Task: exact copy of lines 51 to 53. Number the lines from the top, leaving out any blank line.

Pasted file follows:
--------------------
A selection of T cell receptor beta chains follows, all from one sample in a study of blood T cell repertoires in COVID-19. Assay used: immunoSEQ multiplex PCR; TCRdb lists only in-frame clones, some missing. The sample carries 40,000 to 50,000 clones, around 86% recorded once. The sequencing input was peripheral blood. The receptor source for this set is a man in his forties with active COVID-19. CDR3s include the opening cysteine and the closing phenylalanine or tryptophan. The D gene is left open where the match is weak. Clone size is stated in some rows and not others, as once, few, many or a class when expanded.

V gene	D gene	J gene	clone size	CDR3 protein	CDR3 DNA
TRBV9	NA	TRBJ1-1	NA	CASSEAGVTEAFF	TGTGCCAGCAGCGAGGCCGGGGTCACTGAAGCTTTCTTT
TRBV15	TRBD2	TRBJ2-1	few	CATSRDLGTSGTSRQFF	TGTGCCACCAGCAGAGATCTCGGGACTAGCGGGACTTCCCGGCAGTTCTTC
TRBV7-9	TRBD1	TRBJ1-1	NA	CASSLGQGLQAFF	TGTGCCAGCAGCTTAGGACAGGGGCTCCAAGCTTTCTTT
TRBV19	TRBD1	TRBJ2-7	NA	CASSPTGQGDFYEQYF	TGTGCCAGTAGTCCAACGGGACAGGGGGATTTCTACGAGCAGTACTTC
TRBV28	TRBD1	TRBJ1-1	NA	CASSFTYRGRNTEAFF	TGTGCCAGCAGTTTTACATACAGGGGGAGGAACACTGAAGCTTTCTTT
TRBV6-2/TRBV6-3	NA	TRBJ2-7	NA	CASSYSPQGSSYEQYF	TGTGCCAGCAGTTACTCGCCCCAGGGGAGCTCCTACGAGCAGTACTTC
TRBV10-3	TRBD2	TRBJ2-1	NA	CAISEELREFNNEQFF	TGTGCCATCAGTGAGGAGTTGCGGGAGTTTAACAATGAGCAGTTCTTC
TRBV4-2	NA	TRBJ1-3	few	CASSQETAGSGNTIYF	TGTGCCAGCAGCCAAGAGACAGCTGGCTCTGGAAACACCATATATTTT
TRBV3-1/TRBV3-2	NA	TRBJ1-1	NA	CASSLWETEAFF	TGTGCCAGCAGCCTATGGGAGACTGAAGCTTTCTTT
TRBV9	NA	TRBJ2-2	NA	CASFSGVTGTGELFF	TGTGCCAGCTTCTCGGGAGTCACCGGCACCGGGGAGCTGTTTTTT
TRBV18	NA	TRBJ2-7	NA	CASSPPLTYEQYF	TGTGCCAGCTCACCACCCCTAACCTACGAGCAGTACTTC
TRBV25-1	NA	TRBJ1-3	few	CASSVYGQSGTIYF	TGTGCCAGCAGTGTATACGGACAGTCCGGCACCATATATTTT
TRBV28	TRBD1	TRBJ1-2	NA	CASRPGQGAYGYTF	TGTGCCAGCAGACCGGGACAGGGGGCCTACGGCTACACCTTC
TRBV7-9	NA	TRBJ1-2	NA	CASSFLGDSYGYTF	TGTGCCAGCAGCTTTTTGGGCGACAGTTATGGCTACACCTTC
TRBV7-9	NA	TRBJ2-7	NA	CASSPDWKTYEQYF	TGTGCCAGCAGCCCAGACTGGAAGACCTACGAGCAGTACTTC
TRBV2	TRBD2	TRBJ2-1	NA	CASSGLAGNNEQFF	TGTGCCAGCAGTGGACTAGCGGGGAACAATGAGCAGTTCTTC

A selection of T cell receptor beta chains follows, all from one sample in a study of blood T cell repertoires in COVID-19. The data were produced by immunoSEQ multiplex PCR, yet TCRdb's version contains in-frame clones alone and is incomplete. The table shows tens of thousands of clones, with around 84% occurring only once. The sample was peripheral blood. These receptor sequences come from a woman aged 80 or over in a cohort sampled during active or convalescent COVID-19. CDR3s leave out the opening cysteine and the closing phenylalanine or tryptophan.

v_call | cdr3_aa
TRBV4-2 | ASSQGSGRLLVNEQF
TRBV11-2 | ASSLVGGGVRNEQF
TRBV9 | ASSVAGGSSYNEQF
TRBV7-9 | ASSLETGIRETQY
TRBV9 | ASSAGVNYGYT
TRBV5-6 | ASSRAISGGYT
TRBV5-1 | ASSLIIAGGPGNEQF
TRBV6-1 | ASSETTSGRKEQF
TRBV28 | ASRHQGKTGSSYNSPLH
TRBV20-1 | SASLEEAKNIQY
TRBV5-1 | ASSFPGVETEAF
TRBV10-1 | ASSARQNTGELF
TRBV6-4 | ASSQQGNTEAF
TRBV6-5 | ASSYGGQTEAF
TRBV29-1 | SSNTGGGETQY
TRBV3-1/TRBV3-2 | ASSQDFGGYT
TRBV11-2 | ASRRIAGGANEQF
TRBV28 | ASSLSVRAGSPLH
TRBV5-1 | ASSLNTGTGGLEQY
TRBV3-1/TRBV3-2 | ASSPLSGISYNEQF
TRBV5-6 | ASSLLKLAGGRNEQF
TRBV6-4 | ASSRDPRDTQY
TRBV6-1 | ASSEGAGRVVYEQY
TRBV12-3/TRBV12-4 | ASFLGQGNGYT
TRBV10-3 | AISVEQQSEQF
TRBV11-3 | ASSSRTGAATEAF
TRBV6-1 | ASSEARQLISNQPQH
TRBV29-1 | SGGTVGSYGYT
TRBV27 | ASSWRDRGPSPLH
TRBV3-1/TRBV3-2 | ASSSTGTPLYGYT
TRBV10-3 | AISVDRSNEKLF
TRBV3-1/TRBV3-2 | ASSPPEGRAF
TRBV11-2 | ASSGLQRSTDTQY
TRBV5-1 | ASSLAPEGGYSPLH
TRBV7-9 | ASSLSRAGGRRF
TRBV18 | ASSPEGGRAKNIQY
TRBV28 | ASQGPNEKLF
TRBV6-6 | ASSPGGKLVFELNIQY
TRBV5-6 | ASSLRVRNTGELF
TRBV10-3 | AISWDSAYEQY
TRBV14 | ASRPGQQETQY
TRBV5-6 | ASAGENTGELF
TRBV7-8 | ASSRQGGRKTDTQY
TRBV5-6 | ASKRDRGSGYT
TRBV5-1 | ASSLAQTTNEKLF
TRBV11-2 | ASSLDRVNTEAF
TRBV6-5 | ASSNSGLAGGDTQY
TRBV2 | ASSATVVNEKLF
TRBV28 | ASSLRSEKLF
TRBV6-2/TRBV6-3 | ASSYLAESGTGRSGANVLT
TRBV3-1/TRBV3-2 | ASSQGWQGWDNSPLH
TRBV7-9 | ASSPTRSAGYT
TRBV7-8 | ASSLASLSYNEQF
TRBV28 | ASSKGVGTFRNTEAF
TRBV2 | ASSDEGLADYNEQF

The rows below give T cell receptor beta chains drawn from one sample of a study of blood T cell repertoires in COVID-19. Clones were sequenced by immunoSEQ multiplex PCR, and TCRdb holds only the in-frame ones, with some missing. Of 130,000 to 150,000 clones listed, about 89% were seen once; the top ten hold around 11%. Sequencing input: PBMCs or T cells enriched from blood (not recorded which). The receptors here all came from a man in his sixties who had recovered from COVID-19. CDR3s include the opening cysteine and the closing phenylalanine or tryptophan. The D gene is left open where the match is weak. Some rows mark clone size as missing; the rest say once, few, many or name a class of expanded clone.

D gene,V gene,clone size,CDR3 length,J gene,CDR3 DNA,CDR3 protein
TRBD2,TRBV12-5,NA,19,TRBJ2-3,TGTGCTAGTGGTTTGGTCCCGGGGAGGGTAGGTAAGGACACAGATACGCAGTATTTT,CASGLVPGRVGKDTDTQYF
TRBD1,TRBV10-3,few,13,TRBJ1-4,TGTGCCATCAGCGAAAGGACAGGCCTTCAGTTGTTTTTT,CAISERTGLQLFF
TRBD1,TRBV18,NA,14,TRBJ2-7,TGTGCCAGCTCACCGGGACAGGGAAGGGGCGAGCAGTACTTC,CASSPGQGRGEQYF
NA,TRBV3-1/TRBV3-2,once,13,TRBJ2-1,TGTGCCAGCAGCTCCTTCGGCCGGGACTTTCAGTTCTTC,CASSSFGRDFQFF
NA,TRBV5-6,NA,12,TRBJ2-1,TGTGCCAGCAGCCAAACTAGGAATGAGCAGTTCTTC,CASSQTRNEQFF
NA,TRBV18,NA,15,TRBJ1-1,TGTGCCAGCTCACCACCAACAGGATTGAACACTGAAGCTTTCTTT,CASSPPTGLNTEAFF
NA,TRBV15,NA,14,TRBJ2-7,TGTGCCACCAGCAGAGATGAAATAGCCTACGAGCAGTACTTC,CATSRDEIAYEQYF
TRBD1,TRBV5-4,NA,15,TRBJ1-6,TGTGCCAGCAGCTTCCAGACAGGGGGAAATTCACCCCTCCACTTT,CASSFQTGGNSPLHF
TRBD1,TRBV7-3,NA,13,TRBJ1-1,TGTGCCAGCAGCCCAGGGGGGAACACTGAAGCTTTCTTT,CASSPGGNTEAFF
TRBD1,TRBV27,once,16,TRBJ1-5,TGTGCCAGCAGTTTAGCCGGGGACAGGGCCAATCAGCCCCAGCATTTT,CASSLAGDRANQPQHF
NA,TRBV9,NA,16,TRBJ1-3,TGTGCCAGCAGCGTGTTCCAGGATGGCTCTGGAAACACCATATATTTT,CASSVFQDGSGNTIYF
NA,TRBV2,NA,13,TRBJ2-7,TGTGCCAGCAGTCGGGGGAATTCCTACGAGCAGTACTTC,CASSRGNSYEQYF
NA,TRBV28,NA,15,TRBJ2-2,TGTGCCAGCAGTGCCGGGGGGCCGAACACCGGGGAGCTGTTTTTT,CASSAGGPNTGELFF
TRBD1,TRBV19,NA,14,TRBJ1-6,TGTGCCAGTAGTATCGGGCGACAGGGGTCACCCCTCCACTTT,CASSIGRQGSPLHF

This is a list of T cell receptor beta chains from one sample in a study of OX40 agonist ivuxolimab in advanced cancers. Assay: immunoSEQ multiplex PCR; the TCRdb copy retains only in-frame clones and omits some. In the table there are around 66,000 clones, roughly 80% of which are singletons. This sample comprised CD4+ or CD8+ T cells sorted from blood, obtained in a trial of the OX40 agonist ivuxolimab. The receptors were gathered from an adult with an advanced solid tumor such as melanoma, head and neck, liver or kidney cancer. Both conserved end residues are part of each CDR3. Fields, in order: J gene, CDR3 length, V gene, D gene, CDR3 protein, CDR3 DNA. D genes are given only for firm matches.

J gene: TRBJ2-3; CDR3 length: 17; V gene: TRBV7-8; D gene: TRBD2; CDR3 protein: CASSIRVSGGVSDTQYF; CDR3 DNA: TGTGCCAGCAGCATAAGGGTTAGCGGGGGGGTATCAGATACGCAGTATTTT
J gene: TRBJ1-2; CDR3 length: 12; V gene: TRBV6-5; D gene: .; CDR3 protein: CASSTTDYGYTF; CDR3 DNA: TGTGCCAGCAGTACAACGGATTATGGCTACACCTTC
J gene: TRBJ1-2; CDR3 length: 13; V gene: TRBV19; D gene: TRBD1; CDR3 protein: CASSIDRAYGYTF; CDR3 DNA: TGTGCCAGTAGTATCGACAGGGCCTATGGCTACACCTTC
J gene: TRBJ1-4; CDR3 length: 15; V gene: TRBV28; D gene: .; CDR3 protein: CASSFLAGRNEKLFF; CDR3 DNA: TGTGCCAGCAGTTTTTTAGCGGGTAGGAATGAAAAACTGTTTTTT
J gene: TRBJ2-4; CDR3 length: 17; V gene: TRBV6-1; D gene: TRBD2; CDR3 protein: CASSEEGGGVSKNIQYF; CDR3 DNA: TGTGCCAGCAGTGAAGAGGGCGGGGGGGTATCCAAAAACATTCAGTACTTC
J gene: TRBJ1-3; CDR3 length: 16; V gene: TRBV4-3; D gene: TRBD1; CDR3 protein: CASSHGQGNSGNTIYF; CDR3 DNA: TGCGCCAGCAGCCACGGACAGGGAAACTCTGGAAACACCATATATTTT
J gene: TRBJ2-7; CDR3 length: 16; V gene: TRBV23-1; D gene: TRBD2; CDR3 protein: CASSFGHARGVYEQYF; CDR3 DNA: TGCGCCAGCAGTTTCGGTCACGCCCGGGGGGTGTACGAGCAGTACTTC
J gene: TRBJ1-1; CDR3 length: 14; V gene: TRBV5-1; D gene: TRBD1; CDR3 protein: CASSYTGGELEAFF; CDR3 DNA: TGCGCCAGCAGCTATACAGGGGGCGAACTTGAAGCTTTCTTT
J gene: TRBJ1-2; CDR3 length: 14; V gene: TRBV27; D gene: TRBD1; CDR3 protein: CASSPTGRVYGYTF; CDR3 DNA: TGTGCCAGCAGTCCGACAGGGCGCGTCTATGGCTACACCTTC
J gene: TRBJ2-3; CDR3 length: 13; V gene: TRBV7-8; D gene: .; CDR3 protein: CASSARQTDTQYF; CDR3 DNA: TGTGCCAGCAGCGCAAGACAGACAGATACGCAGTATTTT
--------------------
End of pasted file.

TRBV10-3 | AISVDRSNEKLF
TRBV3-1/TRBV3-2 | ASSPPEGRAF
TRBV11-2 | ASSGLQRSTDTQY